What Are Adult Learning Theories, and Why Are They Important?

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Learning never stops, even when you’re all grown up. It is necessary for growth and advancement in any career.

Adult learners are increasing in number as the years go by, with several grown-ups taking master’s degrees in their free time to add more value to them as professionals. A lot of adults also go back to a classroom setting in their jobs, whether as new trainees or as employees who need to know industry- or work-related updates.

Adult Learning Theory Defined

Before we discuss any of the theories, we need to establish first that adults and children learn differently. For this reason, teaching adults should be given a completely different approach.

For instance, you cannot teach an adult taking up SkillsFuture courses the same way you would a kindergartner or a junior high student.

Below are some of the learning differences between child and adult:

  • Adults can process new information and concepts based on their existing knowledge, while you have to treat children as a blank slate when introducing new ideas.
  • Adults are more inclined to solving problems on their own while children need more guidance and direction.
  • Adults can motivate themselves while children need to be engaged to keep their attention.

Knowing the different adult learning theories can help both educators and learners understand the learning process and adapt accordingly. Your business will greatly benefit if these learning theories are put into practice in your corporate training.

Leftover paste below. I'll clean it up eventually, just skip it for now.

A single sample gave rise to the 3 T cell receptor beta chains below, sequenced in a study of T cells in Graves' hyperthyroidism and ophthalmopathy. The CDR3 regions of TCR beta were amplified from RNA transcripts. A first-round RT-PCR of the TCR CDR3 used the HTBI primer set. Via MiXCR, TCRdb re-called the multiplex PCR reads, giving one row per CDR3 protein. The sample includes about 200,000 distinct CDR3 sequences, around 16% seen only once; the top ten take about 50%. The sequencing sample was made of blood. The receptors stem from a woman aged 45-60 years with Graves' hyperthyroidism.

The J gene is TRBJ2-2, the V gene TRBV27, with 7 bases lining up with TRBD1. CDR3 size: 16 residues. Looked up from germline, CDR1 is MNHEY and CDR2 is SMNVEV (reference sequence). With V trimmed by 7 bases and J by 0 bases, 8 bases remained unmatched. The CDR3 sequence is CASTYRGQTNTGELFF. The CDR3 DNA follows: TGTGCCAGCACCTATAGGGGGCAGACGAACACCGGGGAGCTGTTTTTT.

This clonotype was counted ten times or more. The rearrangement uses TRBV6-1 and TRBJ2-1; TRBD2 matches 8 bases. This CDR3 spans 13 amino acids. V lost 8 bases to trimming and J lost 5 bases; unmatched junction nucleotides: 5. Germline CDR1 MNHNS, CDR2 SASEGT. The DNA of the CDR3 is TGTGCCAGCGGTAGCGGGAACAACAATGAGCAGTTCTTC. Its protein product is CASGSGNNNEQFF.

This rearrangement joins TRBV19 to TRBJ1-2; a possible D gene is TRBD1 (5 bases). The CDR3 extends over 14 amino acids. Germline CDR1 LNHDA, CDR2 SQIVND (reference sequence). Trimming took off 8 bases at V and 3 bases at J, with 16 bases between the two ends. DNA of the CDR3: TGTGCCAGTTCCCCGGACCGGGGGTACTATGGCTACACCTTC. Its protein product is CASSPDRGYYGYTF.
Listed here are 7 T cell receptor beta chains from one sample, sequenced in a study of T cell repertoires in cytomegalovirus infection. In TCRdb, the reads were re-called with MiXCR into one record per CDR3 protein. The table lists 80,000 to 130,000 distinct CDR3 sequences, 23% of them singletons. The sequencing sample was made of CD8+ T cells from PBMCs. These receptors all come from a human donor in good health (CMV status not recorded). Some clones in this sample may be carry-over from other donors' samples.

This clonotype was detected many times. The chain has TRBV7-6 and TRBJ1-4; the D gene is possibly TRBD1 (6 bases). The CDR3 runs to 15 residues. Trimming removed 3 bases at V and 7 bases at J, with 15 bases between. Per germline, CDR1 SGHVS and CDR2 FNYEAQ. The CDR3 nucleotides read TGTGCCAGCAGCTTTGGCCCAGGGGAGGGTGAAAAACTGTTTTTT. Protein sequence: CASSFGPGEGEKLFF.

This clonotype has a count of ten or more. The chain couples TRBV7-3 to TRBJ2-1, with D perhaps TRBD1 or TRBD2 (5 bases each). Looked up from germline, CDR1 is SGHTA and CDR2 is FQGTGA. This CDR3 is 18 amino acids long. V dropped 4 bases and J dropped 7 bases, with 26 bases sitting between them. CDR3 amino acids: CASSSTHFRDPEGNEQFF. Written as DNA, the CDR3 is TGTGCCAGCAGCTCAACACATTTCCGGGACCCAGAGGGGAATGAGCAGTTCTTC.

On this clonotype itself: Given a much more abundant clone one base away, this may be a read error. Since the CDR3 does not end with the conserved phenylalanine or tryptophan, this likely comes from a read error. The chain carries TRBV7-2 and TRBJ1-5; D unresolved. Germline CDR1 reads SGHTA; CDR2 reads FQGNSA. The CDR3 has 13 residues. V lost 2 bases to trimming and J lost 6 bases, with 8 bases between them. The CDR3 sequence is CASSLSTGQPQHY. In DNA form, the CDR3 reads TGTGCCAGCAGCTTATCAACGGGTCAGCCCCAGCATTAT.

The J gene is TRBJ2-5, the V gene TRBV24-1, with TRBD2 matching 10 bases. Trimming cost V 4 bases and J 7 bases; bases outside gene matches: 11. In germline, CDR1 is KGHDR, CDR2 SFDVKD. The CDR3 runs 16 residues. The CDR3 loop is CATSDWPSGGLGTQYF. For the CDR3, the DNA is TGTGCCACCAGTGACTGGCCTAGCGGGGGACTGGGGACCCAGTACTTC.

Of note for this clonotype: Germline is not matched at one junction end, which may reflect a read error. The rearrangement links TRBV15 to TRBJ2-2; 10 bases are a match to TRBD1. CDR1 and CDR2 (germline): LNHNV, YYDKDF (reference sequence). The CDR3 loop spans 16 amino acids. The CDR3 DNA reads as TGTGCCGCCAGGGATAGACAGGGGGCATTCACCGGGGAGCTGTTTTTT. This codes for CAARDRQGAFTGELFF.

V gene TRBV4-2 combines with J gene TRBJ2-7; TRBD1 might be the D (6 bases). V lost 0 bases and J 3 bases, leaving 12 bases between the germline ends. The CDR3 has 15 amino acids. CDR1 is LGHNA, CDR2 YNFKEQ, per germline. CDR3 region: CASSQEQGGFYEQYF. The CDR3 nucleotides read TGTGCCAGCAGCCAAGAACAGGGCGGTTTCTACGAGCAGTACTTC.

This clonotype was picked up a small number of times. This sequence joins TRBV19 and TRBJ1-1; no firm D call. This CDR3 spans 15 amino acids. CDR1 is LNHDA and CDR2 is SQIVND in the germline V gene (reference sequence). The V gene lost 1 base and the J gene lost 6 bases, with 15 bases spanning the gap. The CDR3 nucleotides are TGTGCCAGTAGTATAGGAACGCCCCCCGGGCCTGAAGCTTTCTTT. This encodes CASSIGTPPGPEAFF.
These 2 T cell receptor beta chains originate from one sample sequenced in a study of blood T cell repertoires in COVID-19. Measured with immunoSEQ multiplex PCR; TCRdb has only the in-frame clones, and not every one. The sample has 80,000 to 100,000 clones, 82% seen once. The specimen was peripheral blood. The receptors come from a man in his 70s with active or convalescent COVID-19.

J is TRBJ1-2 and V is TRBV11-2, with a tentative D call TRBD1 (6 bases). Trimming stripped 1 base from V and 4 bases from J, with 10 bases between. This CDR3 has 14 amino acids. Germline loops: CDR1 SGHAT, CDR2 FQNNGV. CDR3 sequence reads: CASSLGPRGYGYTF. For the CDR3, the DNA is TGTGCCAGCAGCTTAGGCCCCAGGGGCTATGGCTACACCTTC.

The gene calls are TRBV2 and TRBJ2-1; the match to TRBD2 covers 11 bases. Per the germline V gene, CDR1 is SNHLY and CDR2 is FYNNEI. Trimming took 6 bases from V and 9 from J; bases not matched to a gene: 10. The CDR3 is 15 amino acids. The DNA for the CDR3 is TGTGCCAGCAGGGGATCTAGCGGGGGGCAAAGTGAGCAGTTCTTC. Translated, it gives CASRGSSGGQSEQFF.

Adult Learning Theories

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Learning Theory #1: Andragogy

As opposed to pedagogy, which is the art and science of teaching children, andragogy is best suited for adults who are goal-oriented and strongly self-motivated.

Learning Theory #2: Self-Directed Learning

Just like andragogy, self-directed learning is great for those who know how to keep themselves motivated and those who do really well with technology-based learning.

Learning Theory #3: Experiential Learning

Often, those who are more participative in class or those who are more hands-on in learning are the ones that benefit from this teaching theory.

Learning Theory #4: Transformational Learning

This is ideal for learners who can significantly shift how they see things based on the information and data presented to them. These are the ones that take time to analyze and scrutinize information that challenges their worldviews and rethink and use their critical thinking to adapt.

Learning Theory #5: Action Learning

This learning theory involves solving different problems by evaluating, taking action, and reflecting to see what improvements can be made and how they can be implemented.

Learning Theory #6: Project-Based Learning

Organizations that are intent on developing a long-term program for their people benefit from this. PBL requires engaging in problems as a group, coming up with solutions together, and learning a lot in the process as they explore real-world issues.

To say that adult learning is a lot more complex than the way children learn is a huge understatement. Understand that learning is not the same for different adults as it is for children. For education to be more effective, educators need to accommodate all types of learners.

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